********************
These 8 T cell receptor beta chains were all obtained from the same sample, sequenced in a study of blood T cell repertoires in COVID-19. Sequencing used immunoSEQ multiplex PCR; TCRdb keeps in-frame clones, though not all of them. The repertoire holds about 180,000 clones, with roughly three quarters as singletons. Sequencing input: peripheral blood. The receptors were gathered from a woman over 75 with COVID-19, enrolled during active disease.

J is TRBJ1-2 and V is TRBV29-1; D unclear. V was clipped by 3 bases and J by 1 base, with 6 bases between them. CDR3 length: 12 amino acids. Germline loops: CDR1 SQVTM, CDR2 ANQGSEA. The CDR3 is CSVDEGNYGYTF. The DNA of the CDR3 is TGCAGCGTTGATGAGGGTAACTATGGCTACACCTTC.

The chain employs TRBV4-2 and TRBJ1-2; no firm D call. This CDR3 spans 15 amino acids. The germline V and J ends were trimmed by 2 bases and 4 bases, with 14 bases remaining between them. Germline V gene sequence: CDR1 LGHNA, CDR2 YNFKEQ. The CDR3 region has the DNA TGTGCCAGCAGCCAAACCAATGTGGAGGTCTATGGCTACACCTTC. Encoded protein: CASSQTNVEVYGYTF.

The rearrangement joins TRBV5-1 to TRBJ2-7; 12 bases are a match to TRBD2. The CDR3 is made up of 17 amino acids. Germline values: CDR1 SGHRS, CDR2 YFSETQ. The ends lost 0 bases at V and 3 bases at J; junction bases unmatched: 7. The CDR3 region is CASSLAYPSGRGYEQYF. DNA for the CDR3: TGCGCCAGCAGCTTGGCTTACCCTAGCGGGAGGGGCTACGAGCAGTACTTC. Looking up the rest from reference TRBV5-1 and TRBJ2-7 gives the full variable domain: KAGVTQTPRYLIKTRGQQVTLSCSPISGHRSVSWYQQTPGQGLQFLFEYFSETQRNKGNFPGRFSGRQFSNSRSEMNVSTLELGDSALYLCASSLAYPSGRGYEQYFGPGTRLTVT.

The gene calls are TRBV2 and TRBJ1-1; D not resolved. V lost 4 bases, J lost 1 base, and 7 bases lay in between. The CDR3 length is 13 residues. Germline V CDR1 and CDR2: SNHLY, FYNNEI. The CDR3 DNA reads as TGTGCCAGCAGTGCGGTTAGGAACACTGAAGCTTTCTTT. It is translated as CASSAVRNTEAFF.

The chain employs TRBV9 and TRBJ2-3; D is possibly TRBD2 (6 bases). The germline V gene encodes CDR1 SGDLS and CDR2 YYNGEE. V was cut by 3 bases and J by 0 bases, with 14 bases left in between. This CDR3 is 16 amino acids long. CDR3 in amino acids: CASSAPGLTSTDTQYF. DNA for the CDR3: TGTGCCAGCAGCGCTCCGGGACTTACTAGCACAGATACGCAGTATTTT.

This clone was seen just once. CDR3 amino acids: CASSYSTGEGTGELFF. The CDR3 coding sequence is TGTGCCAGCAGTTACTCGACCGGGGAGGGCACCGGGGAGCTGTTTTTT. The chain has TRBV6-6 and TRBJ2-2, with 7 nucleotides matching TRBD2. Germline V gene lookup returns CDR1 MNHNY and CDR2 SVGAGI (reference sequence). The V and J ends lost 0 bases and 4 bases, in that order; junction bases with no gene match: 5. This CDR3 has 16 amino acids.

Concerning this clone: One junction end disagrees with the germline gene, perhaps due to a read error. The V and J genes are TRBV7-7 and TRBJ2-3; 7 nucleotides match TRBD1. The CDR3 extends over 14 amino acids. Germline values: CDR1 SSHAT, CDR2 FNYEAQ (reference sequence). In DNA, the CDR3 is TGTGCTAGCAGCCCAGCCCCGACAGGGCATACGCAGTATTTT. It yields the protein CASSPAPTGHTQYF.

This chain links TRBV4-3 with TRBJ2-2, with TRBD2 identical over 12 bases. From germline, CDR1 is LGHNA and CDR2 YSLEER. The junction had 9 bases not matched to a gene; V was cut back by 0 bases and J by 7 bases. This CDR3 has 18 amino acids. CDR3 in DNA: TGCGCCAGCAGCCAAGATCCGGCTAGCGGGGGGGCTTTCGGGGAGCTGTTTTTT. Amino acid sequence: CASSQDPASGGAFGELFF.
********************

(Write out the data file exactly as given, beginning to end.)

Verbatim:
These 8 T cell receptor beta chains were all obtained from the same sample, sequenced in a study of blood T cell repertoires in COVID-19. Sequencing used immunoSEQ multiplex PCR; TCRdb keeps in-frame clones, though not all of them. The repertoire holds about 180,000 clones, with roughly three quarters as singletons. Sequencing input: peripheral blood. The receptors were gathered from a woman over 75 with COVID-19, enrolled during active disease.

J is TRBJ1-2 and V is TRBV29-1; D unclear. V was clipped by 3 bases and J by 1 base, with 6 bases between them. CDR3 length: 12 amino acids. Germline loops: CDR1 SQVTM, CDR2 ANQGSEA. The CDR3 is CSVDEGNYGYTF. The DNA of the CDR3 is TGCAGCGTTGATGAGGGTAACTATGGCTACACCTTC.

The chain employs TRBV4-2 and TRBJ1-2; no firm D call. This CDR3 spans 15 amino acids. The germline V and J ends were trimmed by 2 bases and 4 bases, with 14 bases remaining between them. Germline V gene sequence: CDR1 LGHNA, CDR2 YNFKEQ. The CDR3 region has the DNA TGTGCCAGCAGCCAAACCAATGTGGAGGTCTATGGCTACACCTTC. Encoded protein: CASSQTNVEVYGYTF.

The rearrangement joins TRBV5-1 to TRBJ2-7; 12 bases are a match to TRBD2. The CDR3 is made up of 17 amino acids. Germline values: CDR1 SGHRS, CDR2 YFSETQ. The ends lost 0 bases at V and 3 bases at J; junction bases unmatched: 7. The CDR3 region is CASSLAYPSGRGYEQYF. DNA for the CDR3: TGCGCCAGCAGCTTGGCTTACCCTAGCGGGAGGGGCTACGAGCAGTACTTC. Looking up the rest from reference TRBV5-1 and TRBJ2-7 gives the full variable domain: KAGVTQTPRYLIKTRGQQVTLSCSPISGHRSVSWYQQTPGQGLQFLFEYFSETQRNKGNFPGRFSGRQFSNSRSEMNVSTLELGDSALYLCASSLAYPSGRGYEQYFGPGTRLTVT.

The gene calls are TRBV2 and TRBJ1-1; D not resolved. V lost 4 bases, J lost 1 base, and 7 bases lay in between. The CDR3 length is 13 residues. Germline V CDR1 and CDR2: SNHLY, FYNNEI. The CDR3 DNA reads as TGTGCCAGCAGTGCGGTTAGGAACACTGAAGCTTTCTTT. It is translated as CASSAVRNTEAFF.

The chain employs TRBV9 and TRBJ2-3; D is possibly TRBD2 (6 bases). The germline V gene encodes CDR1 SGDLS and CDR2 YYNGEE. V was cut by 3 bases and J by 0 bases, with 14 bases left in between. This CDR3 is 16 amino acids long. CDR3 in amino acids: CASSAPGLTSTDTQYF. DNA for the CDR3: TGTGCCAGCAGCGCTCCGGGACTTACTAGCACAGATACGCAGTATTTT.

This clone was seen just once. CDR3 amino acids: CASSYSTGEGTGELFF. The CDR3 coding sequence is TGTGCCAGCAGTTACTCGACCGGGGAGGGCACCGGGGAGCTGTTTTTT. The chain has TRBV6-6 and TRBJ2-2, with 7 nucleotides matching TRBD2. Germline V gene lookup returns CDR1 MNHNY and CDR2 SVGAGI (reference sequence). The V and J ends lost 0 bases and 4 bases, in that order; junction bases with no gene match: 5. This CDR3 has 16 amino acids.

Concerning this clone: One junction end disagrees with the germline gene, perhaps due to a read error. The V and J genes are TRBV7-7 and TRBJ2-3; 7 nucleotides match TRBD1. The CDR3 extends over 14 amino acids. Germline values: CDR1 SSHAT, CDR2 FNYEAQ (reference sequence). In DNA, the CDR3 is TGTGCTAGCAGCCCAGCCCCGACAGGGCATACGCAGTATTTT. It yields the protein CASSPAPTGHTQYF.

This chain links TRBV4-3 with TRBJ2-2, with TRBD2 identical over 12 bases. From germline, CDR1 is LGHNA and CDR2 YSLEER. The junction had 9 bases not matched to a gene; V was cut back by 0 bases and J by 7 bases. This CDR3 has 18 amino acids. CDR3 in DNA: TGCGCCAGCAGCCAAGATCCGGCTAGCGGGGGGGCTTTCGGGGAGCTGTTTTTT. Amino acid sequence: CASSQDPASGGAFGELFF.